WATCH: Kurt Cobain's family discuss his youth and his legacy at Newbridge Silverware

Trip to Ireland is healing, his daughter Frances Bean reveals

Conor McHugh

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Conor McHugh

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conor@leinsterleader.ie

WATCH: Kurt Cobain's family discuss his youth and his legacy at Newbridge Silverware

Dave Fanning interviews Wendy O'Connor, Frances Bean Cobain and Kim Cobain.

The mother, sister and daughter of Kurt Cobain took part in a question and answer session this morning at Newbridge Silverware.

Questioned by well known RTE radio host Dave Fanning, the three women, Wendy O’Connor, Kim Cobain and Frances Bean Cobain gave accounts of their relationship with the man who, to quote Mr Fanning, was behind “the last great movement in rock”.

Kurt Cobain died on April 5, 1994 was the lead singer of Nirvana, a grunge band which, in a reasonably short career, established itself as one of the greatest bands of all time.

The event took place to mark the start of the 'Growing up Kurt Cobain' exhibition about the musical legend which will run at Newbridge Silverware until the end of September.

The Museum of Style Icons will house Kurt’s drawings and sketches along with clothing, hand-written lyrics and the only known car Kurt owned during his life, a powder blue 1965 Dodge Dart.

The exhibition includes intimate artifacts donated by Cobain’s family. It is, his mother and explained, something of an attempt to wrestle the man from the myth.

Frances, his daughter, said that while his well established public persona was that of a mysterious prince of darkness, he was not like that in real life.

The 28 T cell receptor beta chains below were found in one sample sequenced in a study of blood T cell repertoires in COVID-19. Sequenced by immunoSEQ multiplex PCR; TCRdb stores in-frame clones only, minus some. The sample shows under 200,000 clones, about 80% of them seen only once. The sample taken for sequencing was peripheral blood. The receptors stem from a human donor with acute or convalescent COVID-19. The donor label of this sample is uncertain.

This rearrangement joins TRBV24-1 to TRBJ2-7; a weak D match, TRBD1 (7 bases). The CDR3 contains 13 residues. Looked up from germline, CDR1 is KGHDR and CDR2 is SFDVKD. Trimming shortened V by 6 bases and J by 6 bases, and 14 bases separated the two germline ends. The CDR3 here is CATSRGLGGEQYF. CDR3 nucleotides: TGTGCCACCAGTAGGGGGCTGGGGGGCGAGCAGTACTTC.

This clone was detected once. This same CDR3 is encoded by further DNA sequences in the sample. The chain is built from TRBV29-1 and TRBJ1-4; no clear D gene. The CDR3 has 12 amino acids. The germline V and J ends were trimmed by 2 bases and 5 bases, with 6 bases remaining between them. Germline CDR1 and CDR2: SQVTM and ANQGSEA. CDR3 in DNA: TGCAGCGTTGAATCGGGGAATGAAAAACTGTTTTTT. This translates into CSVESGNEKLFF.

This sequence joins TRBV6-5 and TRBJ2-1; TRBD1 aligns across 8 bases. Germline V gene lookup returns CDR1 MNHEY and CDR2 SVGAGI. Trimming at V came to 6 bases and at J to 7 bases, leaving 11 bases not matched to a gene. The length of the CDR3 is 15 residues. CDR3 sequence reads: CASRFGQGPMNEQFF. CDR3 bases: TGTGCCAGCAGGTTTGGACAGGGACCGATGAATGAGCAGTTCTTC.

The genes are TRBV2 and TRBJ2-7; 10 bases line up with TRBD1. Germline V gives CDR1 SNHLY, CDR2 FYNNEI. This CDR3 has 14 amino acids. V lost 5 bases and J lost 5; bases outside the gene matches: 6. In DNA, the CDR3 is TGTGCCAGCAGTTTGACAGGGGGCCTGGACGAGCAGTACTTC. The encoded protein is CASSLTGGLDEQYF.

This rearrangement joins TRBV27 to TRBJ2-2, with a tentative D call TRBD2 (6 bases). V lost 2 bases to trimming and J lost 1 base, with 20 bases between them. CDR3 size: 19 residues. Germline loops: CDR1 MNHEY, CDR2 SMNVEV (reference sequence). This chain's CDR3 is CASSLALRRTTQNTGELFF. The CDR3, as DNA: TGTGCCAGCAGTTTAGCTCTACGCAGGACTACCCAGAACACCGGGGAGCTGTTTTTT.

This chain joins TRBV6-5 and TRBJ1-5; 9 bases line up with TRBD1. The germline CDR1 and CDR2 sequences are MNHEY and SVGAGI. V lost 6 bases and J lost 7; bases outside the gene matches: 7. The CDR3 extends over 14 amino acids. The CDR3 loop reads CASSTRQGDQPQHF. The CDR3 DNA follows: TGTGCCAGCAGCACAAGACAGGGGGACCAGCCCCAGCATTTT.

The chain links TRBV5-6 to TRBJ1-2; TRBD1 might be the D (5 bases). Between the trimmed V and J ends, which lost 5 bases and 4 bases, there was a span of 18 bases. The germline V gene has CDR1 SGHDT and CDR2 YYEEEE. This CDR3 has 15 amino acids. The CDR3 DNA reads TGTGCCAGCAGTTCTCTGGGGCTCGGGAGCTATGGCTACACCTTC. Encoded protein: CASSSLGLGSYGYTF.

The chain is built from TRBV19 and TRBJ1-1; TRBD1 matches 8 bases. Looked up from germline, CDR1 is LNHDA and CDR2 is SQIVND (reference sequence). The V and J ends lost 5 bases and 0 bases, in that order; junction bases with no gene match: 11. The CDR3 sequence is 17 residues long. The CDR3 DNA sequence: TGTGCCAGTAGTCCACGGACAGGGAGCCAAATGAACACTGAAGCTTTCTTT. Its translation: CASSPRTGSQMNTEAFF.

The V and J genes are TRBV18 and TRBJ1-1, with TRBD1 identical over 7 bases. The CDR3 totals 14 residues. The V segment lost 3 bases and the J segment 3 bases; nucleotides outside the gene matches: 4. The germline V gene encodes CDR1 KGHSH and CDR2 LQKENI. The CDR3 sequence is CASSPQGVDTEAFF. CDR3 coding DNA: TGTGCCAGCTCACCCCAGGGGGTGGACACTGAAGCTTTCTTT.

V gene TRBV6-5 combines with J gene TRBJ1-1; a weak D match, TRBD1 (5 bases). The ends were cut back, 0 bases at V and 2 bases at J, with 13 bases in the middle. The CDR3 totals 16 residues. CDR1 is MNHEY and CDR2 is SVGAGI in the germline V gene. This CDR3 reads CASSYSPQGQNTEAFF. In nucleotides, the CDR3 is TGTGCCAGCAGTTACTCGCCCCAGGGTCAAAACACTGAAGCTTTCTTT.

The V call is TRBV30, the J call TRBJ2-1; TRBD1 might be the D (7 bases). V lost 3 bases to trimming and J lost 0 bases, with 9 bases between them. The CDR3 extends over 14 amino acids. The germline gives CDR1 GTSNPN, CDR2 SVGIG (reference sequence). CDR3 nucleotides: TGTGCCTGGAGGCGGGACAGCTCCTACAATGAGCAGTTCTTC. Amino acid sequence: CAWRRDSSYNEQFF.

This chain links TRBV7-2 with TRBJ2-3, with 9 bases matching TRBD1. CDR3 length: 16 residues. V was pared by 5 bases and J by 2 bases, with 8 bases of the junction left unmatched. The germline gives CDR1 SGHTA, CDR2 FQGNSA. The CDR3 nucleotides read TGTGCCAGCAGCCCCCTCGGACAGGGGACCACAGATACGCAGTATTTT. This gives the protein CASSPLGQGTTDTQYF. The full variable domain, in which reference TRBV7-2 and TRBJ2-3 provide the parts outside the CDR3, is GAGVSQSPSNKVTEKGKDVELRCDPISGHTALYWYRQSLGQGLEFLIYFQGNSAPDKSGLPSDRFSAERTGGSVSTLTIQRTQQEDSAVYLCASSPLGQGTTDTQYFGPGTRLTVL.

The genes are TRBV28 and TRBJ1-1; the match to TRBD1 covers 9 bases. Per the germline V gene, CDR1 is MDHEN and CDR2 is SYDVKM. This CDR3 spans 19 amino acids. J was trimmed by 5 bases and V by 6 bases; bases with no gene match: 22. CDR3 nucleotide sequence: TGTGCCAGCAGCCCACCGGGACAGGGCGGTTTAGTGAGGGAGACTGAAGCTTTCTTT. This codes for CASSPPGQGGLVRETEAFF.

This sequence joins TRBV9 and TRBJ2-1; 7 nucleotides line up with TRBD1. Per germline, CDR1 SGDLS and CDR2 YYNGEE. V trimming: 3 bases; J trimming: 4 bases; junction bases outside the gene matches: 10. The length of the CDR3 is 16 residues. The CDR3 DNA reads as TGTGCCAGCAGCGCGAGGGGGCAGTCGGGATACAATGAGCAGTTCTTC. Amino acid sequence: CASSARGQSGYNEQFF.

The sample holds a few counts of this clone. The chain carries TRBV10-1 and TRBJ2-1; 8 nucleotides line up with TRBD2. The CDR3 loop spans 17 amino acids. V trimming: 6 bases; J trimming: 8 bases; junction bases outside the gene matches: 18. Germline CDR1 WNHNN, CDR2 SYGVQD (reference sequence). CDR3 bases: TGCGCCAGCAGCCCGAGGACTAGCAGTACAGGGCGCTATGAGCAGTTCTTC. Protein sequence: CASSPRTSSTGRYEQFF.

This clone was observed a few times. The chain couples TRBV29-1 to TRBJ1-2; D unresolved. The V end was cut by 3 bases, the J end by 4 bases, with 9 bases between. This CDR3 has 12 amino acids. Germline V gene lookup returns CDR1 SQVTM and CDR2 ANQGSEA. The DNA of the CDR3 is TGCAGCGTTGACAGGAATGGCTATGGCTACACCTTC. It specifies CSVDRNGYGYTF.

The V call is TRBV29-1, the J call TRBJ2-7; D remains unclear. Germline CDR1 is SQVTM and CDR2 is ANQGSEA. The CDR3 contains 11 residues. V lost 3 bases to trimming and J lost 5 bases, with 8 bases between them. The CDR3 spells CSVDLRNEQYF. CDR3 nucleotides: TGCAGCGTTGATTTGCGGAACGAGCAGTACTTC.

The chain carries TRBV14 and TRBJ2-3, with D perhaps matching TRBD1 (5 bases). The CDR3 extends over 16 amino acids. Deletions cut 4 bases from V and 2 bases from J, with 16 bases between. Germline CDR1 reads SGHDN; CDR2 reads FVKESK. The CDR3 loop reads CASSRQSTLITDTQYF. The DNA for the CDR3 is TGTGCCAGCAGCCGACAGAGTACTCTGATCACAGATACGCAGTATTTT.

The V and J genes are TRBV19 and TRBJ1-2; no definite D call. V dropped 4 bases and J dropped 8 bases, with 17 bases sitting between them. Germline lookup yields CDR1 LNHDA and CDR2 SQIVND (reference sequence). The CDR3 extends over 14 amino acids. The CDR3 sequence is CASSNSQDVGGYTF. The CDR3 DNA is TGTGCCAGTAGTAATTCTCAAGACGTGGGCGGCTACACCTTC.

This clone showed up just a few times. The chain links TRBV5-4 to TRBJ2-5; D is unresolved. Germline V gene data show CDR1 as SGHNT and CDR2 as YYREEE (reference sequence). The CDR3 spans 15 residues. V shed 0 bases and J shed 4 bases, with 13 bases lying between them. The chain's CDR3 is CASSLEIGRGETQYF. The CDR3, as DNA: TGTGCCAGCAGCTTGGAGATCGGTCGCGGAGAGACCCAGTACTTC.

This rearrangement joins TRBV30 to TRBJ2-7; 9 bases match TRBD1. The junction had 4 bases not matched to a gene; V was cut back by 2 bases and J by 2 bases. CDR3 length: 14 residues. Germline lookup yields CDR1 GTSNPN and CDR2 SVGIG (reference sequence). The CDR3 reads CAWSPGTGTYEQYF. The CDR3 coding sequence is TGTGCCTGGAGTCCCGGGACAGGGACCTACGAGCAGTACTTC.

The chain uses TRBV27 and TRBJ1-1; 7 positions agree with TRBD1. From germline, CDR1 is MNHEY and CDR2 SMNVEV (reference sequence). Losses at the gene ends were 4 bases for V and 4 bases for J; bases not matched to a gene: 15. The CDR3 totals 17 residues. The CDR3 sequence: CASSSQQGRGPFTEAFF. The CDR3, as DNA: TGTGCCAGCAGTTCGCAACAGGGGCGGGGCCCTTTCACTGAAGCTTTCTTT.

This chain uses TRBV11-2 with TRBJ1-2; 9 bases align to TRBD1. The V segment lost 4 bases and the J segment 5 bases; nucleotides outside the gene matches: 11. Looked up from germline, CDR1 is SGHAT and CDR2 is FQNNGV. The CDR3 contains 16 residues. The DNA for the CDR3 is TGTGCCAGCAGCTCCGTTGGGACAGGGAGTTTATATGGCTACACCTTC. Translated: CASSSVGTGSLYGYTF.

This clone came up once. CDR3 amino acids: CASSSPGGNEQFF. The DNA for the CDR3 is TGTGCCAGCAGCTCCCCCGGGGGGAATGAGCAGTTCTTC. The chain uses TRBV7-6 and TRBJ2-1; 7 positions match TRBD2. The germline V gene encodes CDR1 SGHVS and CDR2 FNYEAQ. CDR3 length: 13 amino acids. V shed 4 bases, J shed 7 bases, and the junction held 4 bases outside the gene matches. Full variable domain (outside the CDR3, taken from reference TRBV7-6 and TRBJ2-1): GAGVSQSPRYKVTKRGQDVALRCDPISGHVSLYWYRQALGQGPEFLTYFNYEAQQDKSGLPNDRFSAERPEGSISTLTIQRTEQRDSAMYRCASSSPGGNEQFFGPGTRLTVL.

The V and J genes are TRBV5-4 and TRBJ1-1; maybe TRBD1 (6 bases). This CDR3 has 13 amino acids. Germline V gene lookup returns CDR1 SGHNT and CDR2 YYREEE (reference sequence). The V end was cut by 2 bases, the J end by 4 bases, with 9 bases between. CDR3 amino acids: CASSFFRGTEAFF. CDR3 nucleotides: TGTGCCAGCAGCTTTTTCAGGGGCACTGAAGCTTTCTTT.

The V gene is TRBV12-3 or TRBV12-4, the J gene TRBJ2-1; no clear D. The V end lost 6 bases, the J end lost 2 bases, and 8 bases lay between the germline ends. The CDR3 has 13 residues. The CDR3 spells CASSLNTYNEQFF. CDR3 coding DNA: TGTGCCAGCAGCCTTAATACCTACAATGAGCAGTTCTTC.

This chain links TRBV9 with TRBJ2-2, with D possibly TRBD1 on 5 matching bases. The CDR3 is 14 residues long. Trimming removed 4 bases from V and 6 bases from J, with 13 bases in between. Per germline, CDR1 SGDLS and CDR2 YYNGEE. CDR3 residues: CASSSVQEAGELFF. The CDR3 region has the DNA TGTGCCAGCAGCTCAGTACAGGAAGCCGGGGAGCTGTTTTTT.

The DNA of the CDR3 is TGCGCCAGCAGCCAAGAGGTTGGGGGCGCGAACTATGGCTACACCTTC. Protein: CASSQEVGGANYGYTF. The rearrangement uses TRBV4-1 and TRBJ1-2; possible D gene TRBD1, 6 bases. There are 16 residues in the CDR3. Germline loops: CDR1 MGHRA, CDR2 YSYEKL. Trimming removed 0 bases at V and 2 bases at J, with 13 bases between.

He was, his mother said, “the sweetest little devil” and very loving, as a boy.

Their house was one of “loud, raucous, rock and roll,” she said. “I hated ‘80’s music,” she said.

His sister Kim recalls that “disco was played in the house,” but she also recalled Kurt writing on one of the walls of the house “Disco sucks”.

His family recalled him as an artistic boy, with a great ability to draw even at a young age. His sister Kim recalls going to see Nirvana in tiny clubs before they were a big act, and also recalls him making her pay for their first record!

His mother, Wendy, had come from an artistic family, with numerous relatives involved in a variety of artistic endeavour.

She relayed her first hearing of Smells Like Teen Spirit, which was their first and possibly best known hit. She said she and Kurt were at home when he played it for her. As a music fan, she loved it, but she knew it would be huge and that he wasn’t ready for that level of fame.

Frances Bean Cobain has a slightly separate story to the other women in that she is the child of two famous parents (her mother is Courtney Love, the lead singer of band Hole) and she was famous, as she told Dave Fanning, before she came out of the womb.

She was still a toddler when her father died. She made the point that while others whose parents have died young will have photographs or maybe a home video to remember their loved ones, because of his fame, she had what she called “an arsenal” of information with which to get to know him.

“It’s one of the most humbling experiences of my life to have people tell me how my father’s words have changed them. That’s beautiful,” she added. 

She had her own difficulties own, and had struggled with substance abuse, but has now come out the other side of it, with a good appreciation of what lead her there, and how, as she told Mr Fanning, it might have been a good thing for her to have gone through it. 

Wendy O’Connor became emotional when speaking of her granddaughter. She felt Frances never had the chance to get to know Kurt.

She also spoke of a farm she lived in the years after his death., which she described as a sanctuary. “I healed in the garden,” she explained. Frances recalled the farm as a “grounding experience”.

She said that Frances reminds her of Kurt, “most particularly her compassion,” which she felt was a side of his personality not necessarily well known about.

When asked by Dave Fanning if she was proud of Frances, she replied: “Absolutely. I knew she would make it.”

Frances concluded the question and answer session by noting that “it was important for us to come to Ireland. This is where our roots are (they’ve been traced back to an ancestor who left Tyrone on a famine ship) this is our healing place.”

She said that her aunt and grandmother had never really travelled outside the US.

“I’ve been here before, and it was super-healing for me as a child, and I wanted to come and be part of this experience with them. This reason this (trip) is cohesive and healing is because it’s in Ireland.”